The house sparrow (Passer domesticus) is an emblematic bird of the Spanish urban landscape, extremely linked to man who has always been with us and which is now experiencing a marked decline in its populations. There used to be more sparrows in the streets of cities and towns throughout Spain. It is scarce in places where there are no towns and is absent in higher altitude areas and in forests without any type of human construction. But that balance that existed between humans and sparrows seems to be breaking down and its decline reveals that we have a global environmental quality problem.
The house sparrow weighs about 30 g and measures 14 to 16 cm in total length (the male is usually slightly larger than the female). It is robustly built and has short legs. Its beak is thick, strong and conical, granivorous type.
Its basic diet consists of seeds, both wild and cultivated, although due to its character as a commensal it takes advantage of waste produced by humans, and in some areas it feeds almost exclusively on them. In the warm season it feeds on insects, mainly locusts and grasshoppers, in whose capture it specializes, feeding its chickens almost exclusively with them.
The species has clear sexual dimorphism. The male has a gray crown (top of the head), black mask and bib, and bright brown temples and nape. The female, however, has a more uniformly colored head, in shades of beige, with an eyebrow of variable color, which is sometimes barely noticeable. Both sexes have a light, almost white underside. Also in both sexes the back is brown, more contrasting in the case of males.
The breeding season is long. They build nests in spring, with dry leaves, feathers and scraps of paper. They nest in cracks in buildings or under tiles. They lay four to five eggs in each clutch. They can lay up to four eggs, and these can happen at any time during the summer period.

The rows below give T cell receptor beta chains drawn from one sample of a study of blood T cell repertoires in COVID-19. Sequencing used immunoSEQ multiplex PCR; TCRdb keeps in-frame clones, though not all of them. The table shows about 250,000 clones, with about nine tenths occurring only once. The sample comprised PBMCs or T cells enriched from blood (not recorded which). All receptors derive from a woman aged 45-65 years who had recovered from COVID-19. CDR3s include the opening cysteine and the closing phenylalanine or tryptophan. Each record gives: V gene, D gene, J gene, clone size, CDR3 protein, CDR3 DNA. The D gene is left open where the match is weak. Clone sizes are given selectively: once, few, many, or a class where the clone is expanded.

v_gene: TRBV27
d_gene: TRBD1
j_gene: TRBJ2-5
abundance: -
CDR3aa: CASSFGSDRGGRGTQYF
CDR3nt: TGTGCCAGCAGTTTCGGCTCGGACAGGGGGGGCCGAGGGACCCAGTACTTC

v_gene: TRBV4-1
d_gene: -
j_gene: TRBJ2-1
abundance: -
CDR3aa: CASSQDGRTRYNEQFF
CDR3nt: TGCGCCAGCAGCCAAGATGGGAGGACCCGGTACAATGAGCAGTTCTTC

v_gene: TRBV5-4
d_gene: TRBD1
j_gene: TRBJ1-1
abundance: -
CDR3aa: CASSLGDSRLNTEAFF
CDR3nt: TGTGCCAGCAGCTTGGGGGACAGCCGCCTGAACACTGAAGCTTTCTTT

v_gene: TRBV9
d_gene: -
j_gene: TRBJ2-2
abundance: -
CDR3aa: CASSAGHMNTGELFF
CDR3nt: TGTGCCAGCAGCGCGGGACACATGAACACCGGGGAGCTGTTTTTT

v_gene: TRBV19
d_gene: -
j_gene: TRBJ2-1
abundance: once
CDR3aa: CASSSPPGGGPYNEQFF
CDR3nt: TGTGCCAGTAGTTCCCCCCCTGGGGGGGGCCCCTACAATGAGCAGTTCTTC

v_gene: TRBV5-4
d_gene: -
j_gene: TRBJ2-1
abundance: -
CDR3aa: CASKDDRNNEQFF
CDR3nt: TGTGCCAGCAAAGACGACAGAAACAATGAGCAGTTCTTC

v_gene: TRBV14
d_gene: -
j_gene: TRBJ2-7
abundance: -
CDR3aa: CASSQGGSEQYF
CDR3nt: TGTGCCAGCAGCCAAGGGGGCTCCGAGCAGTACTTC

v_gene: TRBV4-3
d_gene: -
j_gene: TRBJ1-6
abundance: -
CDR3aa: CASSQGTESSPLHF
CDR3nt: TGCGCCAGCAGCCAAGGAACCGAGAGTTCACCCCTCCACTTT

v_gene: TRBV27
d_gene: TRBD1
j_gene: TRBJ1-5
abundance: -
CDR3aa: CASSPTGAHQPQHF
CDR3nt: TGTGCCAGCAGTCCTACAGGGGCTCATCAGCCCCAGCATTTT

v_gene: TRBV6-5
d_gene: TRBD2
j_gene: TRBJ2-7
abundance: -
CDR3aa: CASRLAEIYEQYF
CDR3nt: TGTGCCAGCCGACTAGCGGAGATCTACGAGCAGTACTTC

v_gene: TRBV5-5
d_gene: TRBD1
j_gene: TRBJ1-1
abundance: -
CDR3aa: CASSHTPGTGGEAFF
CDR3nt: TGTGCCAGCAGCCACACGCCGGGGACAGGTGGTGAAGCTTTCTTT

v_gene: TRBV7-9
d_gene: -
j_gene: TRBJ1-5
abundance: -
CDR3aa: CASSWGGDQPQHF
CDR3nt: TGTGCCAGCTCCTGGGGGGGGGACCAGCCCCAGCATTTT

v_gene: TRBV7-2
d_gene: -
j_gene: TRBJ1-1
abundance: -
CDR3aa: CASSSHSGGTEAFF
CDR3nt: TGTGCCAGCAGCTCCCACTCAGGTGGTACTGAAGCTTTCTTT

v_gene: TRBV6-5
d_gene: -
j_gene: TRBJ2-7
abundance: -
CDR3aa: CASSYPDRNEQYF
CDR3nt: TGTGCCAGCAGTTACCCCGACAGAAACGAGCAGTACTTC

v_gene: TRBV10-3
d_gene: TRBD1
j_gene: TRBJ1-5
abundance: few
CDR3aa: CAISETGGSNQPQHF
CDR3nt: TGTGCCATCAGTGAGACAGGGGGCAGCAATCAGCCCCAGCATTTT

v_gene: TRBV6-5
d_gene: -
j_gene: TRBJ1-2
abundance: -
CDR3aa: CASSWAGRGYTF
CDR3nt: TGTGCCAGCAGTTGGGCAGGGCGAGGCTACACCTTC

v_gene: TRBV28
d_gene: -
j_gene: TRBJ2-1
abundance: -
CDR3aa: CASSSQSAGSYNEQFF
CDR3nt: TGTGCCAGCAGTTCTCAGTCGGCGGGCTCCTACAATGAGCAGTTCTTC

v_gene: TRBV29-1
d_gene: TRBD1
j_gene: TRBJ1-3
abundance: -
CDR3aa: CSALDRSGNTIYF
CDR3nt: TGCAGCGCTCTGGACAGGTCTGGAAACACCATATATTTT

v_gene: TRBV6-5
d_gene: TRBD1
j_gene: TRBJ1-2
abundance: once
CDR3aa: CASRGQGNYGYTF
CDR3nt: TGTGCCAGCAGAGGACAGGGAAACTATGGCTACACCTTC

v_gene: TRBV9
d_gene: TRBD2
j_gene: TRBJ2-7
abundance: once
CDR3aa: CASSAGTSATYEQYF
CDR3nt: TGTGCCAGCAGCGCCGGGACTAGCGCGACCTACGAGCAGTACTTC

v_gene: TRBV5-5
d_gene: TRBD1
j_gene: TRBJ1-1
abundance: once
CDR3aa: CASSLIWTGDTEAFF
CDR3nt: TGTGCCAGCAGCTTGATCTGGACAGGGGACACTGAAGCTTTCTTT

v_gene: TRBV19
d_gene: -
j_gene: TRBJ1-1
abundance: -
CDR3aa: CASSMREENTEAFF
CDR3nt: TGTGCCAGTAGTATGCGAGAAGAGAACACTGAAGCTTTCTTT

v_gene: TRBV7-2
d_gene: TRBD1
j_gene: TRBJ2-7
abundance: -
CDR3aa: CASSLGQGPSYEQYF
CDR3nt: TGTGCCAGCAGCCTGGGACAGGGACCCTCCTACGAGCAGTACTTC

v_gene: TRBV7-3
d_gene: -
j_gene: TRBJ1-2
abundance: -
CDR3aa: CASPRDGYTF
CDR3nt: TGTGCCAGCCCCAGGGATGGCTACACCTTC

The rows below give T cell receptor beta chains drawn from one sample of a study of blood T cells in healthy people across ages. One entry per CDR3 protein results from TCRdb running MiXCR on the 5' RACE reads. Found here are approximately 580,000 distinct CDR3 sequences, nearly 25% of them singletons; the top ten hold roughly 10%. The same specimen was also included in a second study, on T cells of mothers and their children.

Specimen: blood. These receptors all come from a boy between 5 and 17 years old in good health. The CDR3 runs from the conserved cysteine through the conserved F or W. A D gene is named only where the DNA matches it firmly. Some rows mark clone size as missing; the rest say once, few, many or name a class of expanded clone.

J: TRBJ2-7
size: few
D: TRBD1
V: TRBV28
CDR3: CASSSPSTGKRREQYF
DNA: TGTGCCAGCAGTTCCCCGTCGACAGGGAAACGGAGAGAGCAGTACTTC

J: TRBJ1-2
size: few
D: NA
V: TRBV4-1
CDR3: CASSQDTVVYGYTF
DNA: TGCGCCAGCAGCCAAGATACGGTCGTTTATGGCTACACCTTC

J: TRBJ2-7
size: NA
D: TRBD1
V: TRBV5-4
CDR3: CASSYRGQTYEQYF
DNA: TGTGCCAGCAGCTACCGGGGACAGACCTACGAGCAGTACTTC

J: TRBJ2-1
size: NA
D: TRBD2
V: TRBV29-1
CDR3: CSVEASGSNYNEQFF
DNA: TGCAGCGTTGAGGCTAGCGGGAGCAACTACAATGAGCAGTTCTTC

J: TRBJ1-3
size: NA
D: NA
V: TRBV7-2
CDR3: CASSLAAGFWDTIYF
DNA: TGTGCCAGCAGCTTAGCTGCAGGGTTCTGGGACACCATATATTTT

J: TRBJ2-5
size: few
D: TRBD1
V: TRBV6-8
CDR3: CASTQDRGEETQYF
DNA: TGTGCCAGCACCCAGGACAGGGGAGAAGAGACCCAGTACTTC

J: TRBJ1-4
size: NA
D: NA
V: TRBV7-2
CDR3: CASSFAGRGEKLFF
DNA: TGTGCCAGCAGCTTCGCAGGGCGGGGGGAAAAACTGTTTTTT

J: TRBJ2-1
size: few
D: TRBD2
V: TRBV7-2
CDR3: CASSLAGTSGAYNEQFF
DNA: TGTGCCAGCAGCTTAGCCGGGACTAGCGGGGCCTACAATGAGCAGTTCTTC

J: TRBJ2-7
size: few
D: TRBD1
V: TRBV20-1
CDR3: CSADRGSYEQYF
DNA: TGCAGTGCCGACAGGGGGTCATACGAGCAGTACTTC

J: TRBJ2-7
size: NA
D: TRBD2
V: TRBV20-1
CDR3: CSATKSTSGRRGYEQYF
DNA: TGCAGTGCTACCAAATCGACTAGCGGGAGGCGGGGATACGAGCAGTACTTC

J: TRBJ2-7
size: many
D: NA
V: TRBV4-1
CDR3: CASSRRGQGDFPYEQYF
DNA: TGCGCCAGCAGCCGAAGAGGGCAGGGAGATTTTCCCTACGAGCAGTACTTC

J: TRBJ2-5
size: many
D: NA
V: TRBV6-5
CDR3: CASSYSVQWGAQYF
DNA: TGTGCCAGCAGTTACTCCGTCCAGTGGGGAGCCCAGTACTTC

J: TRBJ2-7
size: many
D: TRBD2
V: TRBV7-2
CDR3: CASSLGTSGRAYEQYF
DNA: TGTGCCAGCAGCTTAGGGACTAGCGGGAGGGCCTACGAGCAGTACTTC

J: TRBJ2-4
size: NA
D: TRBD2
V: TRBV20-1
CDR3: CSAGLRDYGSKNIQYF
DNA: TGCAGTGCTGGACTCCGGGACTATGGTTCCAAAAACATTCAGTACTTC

The house sparrow is therefore, along with the common swallow, a symbol of our towns and fields. Now we are running out of them, and although they are not as charismatic as other species such as the lynx or the imperial eagle, they are still less important.
One of the main causes of its decline is the lack of nesting sites. Being a cave-dwelling bird that breeds in holes or cavities, modern cities with their glass buildings and cement plate structures with completely hermetic roofs prevent its reproduction in large sectors, as well as the restoration of old buildings where any hole is plugged.
Other reasons, especially in large cities, would be noise pollution, gases, the use of herbicides and the absence of green areas, where the sparrow finds insects to feed its young.
It also has to compete against species that are increasingly abundant in urban centers such as pigeons and introduced species such as parrots.
Faced with this problem, each of us has our responsibility, and there is much we can do for a bird that has always been so present in our lives to which we have barely given the attention it deserves. A few simple daily gestures on our part, such as installing a nest box in our house or garden, providing them with food and a water fountain with clean water, will be enough to help them in these difficult times they are going through.
There is nothing worse than letting what is part of you die, being able to avoid it. If we don’t do it, within a few years they will reside in oblivion and we will barely realize that we are erasing memories of our childhood filled with sparrows and life.
Playing his song:
“The sparrows are the children of the air, the children of the suburbs, squares and small squares of space. They are the poor people, the working masses who have to solve the problem of existence every day in a heroic way. Their struggle to exist in the light, to fill the grim silence of the world with tweets and commotions, is a joyful, determined, inalienable struggle. They reach, to conquer the necessary crumb of bread, to places where no other bird reaches. They are seen in the most corners. separated. They are heard everywhere. They run all risks and dangers with the grace and security that their perpetual childhood has given them.” (Miguel Hernández, “The sparrow and the prisoner. Unfinished story”).